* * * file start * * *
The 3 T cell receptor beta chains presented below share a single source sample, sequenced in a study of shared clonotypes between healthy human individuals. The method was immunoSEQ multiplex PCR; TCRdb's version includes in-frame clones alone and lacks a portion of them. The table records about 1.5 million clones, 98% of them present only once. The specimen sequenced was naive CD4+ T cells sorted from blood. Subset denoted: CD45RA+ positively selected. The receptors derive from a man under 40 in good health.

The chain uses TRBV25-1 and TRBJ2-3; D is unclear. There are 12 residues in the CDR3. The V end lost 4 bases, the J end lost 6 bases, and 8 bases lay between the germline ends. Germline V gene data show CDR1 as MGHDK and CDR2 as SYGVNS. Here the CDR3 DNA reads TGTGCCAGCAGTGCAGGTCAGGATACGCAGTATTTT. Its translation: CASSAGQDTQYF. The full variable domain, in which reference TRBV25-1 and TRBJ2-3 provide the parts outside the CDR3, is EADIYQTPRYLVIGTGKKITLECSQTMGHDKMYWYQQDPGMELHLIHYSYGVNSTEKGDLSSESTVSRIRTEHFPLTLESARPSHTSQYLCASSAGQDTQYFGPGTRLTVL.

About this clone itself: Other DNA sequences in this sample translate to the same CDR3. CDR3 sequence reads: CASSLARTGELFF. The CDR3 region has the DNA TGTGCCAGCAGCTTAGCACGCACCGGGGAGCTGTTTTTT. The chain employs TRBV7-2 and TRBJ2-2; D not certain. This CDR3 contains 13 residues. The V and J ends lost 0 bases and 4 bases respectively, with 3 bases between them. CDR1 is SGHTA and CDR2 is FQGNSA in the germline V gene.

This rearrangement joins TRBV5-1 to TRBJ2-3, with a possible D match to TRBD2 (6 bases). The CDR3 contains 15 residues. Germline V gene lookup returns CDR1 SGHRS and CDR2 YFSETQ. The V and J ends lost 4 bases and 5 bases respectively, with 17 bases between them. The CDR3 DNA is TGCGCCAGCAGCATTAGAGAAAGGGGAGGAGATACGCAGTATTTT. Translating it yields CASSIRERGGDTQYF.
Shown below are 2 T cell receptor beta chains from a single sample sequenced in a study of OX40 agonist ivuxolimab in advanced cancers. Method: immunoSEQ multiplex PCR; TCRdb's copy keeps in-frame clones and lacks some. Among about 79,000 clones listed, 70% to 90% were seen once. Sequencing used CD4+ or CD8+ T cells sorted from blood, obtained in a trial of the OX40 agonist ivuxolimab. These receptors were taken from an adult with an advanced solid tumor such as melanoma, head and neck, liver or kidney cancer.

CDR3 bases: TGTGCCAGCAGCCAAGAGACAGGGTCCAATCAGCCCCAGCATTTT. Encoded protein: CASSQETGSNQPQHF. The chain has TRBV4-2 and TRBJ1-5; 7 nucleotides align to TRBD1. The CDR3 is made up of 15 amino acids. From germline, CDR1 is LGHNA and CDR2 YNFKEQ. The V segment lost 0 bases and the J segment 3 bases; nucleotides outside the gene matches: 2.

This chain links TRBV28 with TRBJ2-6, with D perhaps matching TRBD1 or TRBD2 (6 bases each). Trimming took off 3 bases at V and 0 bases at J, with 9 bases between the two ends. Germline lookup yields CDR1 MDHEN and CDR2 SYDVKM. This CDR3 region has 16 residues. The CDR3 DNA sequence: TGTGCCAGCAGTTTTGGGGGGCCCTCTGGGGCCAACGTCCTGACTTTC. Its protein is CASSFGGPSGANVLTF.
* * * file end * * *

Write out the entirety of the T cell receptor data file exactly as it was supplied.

The 3 T cell receptor beta chains presented below share a single source sample, sequenced in a study of shared clonotypes between healthy human individuals. The method was immunoSEQ multiplex PCR; TCRdb's version includes in-frame clones alone and lacks a portion of them. The table records about 1.5 million clones, 98% of them present only once. The specimen sequenced was naive CD4+ T cells sorted from blood. Subset denoted: CD45RA+ positively selected. The receptors derive from a man under 40 in good health.

The chain uses TRBV25-1 and TRBJ2-3; D is unclear. There are 12 residues in the CDR3. The V end lost 4 bases, the J end lost 6 bases, and 8 bases lay between the germline ends. Germline V gene data show CDR1 as MGHDK and CDR2 as SYGVNS. Here the CDR3 DNA reads TGTGCCAGCAGTGCAGGTCAGGATACGCAGTATTTT. Its translation: CASSAGQDTQYF. The full variable domain, in which reference TRBV25-1 and TRBJ2-3 provide the parts outside the CDR3, is EADIYQTPRYLVIGTGKKITLECSQTMGHDKMYWYQQDPGMELHLIHYSYGVNSTEKGDLSSESTVSRIRTEHFPLTLESARPSHTSQYLCASSAGQDTQYFGPGTRLTVL.

About this clone itself: Other DNA sequences in this sample translate to the same CDR3. CDR3 sequence reads: CASSLARTGELFF. The CDR3 region has the DNA TGTGCCAGCAGCTTAGCACGCACCGGGGAGCTGTTTTTT. The chain employs TRBV7-2 and TRBJ2-2; D not certain. This CDR3 contains 13 residues. The V and J ends lost 0 bases and 4 bases respectively, with 3 bases between them. CDR1 is SGHTA and CDR2 is FQGNSA in the germline V gene.

This rearrangement joins TRBV5-1 to TRBJ2-3, with a possible D match to TRBD2 (6 bases). The CDR3 contains 15 residues. Germline V gene lookup returns CDR1 SGHRS and CDR2 YFSETQ. The V and J ends lost 4 bases and 5 bases respectively, with 17 bases between them. The CDR3 DNA is TGCGCCAGCAGCATTAGAGAAAGGGGAGGAGATACGCAGTATTTT. Translating it yields CASSIRERGGDTQYF.
Shown below are 2 T cell receptor beta chains from a single sample sequenced in a study of OX40 agonist ivuxolimab in advanced cancers. Method: immunoSEQ multiplex PCR; TCRdb's copy keeps in-frame clones and lacks some. Among about 79,000 clones listed, 70% to 90% were seen once. Sequencing used CD4+ or CD8+ T cells sorted from blood, obtained in a trial of the OX40 agonist ivuxolimab. These receptors were taken from an adult with an advanced solid tumor such as melanoma, head and neck, liver or kidney cancer.

CDR3 bases: TGTGCCAGCAGCCAAGAGACAGGGTCCAATCAGCCCCAGCATTTT. Encoded protein: CASSQETGSNQPQHF. The chain has TRBV4-2 and TRBJ1-5; 7 nucleotides align to TRBD1. The CDR3 is made up of 15 amino acids. From germline, CDR1 is LGHNA and CDR2 YNFKEQ. The V segment lost 0 bases and the J segment 3 bases; nucleotides outside the gene matches: 2.

This chain links TRBV28 with TRBJ2-6, with D perhaps matching TRBD1 or TRBD2 (6 bases each). Trimming took off 3 bases at V and 0 bases at J, with 9 bases between the two ends. Germline lookup yields CDR1 MDHEN and CDR2 SYDVKM. This CDR3 region has 16 residues. The CDR3 DNA sequence: TGTGCCAGCAGTTTTGGGGGGCCCTCTGGGGCCAACGTCCTGACTTTC. Its protein is CASSFGGPSGANVLTF.